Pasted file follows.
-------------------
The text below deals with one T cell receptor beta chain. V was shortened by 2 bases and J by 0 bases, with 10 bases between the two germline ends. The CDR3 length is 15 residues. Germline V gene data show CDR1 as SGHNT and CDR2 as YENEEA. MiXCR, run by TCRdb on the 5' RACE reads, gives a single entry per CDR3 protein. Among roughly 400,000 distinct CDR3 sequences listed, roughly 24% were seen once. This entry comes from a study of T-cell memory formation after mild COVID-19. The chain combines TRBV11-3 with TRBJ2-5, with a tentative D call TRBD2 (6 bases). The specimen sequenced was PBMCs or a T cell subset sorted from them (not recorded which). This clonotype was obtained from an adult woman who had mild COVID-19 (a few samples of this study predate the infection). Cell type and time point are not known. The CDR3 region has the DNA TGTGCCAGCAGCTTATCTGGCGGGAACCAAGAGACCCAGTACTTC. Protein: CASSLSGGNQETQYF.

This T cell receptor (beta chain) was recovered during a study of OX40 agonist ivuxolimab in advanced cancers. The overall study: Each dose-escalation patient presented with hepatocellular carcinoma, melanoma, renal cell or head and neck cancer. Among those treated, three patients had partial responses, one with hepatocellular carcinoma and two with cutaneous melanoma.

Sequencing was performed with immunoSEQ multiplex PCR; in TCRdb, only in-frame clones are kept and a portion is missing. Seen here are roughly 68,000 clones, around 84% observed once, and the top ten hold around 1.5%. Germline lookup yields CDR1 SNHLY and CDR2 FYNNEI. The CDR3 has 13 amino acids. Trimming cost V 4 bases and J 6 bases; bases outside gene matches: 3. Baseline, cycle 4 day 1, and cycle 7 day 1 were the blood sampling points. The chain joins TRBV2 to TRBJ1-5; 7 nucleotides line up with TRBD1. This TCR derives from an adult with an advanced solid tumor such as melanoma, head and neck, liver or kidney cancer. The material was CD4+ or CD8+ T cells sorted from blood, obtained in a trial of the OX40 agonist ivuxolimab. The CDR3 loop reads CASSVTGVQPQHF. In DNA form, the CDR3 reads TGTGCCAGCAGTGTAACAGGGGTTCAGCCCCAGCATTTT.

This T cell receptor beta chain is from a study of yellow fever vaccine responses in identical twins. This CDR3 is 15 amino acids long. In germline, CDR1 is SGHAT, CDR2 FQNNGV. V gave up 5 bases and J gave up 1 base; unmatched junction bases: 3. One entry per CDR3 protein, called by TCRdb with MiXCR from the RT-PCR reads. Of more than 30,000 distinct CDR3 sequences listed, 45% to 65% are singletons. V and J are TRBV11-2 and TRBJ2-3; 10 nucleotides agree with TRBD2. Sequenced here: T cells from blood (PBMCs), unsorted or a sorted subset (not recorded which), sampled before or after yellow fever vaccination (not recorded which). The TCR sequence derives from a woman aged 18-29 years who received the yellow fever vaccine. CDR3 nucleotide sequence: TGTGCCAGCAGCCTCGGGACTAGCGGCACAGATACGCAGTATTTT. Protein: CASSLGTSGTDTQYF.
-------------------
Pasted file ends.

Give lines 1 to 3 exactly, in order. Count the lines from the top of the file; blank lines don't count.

The text below deals with one T cell receptor beta chain. V was shortened by 2 bases and J by 0 bases, with 10 bases between the two germline ends. The CDR3 length is 15 residues. Germline V gene data show CDR1 as SGHNT and CDR2 as YENEEA. MiXCR, run by TCRdb on the 5' RACE reads, gives a single entry per CDR3 protein. Among roughly 400,000 distinct CDR3 sequences listed, roughly 24% were seen once. This entry comes from a study of T-cell memory formation after mild COVID-19. The chain combines TRBV11-3 with TRBJ2-5, with a tentative D call TRBD2 (6 bases). The specimen sequenced was PBMCs or a T cell subset sorted from them (not recorded which). This clonotype was obtained from an adult woman who had mild COVID-19 (a few samples of this study predate the infection). Cell type and time point are not known. The CDR3 region has the DNA TGTGCCAGCAGCTTATCTGGCGGGAACCAAGAGACCCAGTACTTC. Protein: CASSLSGGNQETQYF.

This T cell receptor (beta chain) was recovered during a study of OX40 agonist ivuxolimab in advanced cancers. The overall study: Each dose-escalation patient presented with hepatocellular carcinoma, melanoma, renal cell or head and neck cancer. Among those treated, three patients had partial responses, one with hepatocellular carcinoma and two with cutaneous melanoma.

Sequencing was performed with immunoSEQ multiplex PCR; in TCRdb, only in-frame clones are kept and a portion is missing. Seen here are roughly 68,000 clones, around 84% observed once, and the top ten hold around 1.5%. Germline lookup yields CDR1 SNHLY and CDR2 FYNNEI. The CDR3 has 13 amino acids. Trimming cost V 4 bases and J 6 bases; bases outside gene matches: 3. Baseline, cycle 4 day 1, and cycle 7 day 1 were the blood sampling points. The chain joins TRBV2 to TRBJ1-5; 7 nucleotides line up with TRBD1. This TCR derives from an adult with an advanced solid tumor such as melanoma, head and neck, liver or kidney cancer. The material was CD4+ or CD8+ T cells sorted from blood, obtained in a trial of the OX40 agonist ivuxolimab. The CDR3 loop reads CASSVTGVQPQHF. In DNA form, the CDR3 reads TGTGCCAGCAGTGTAACAGGGGTTCAGCCCCAGCATTTT.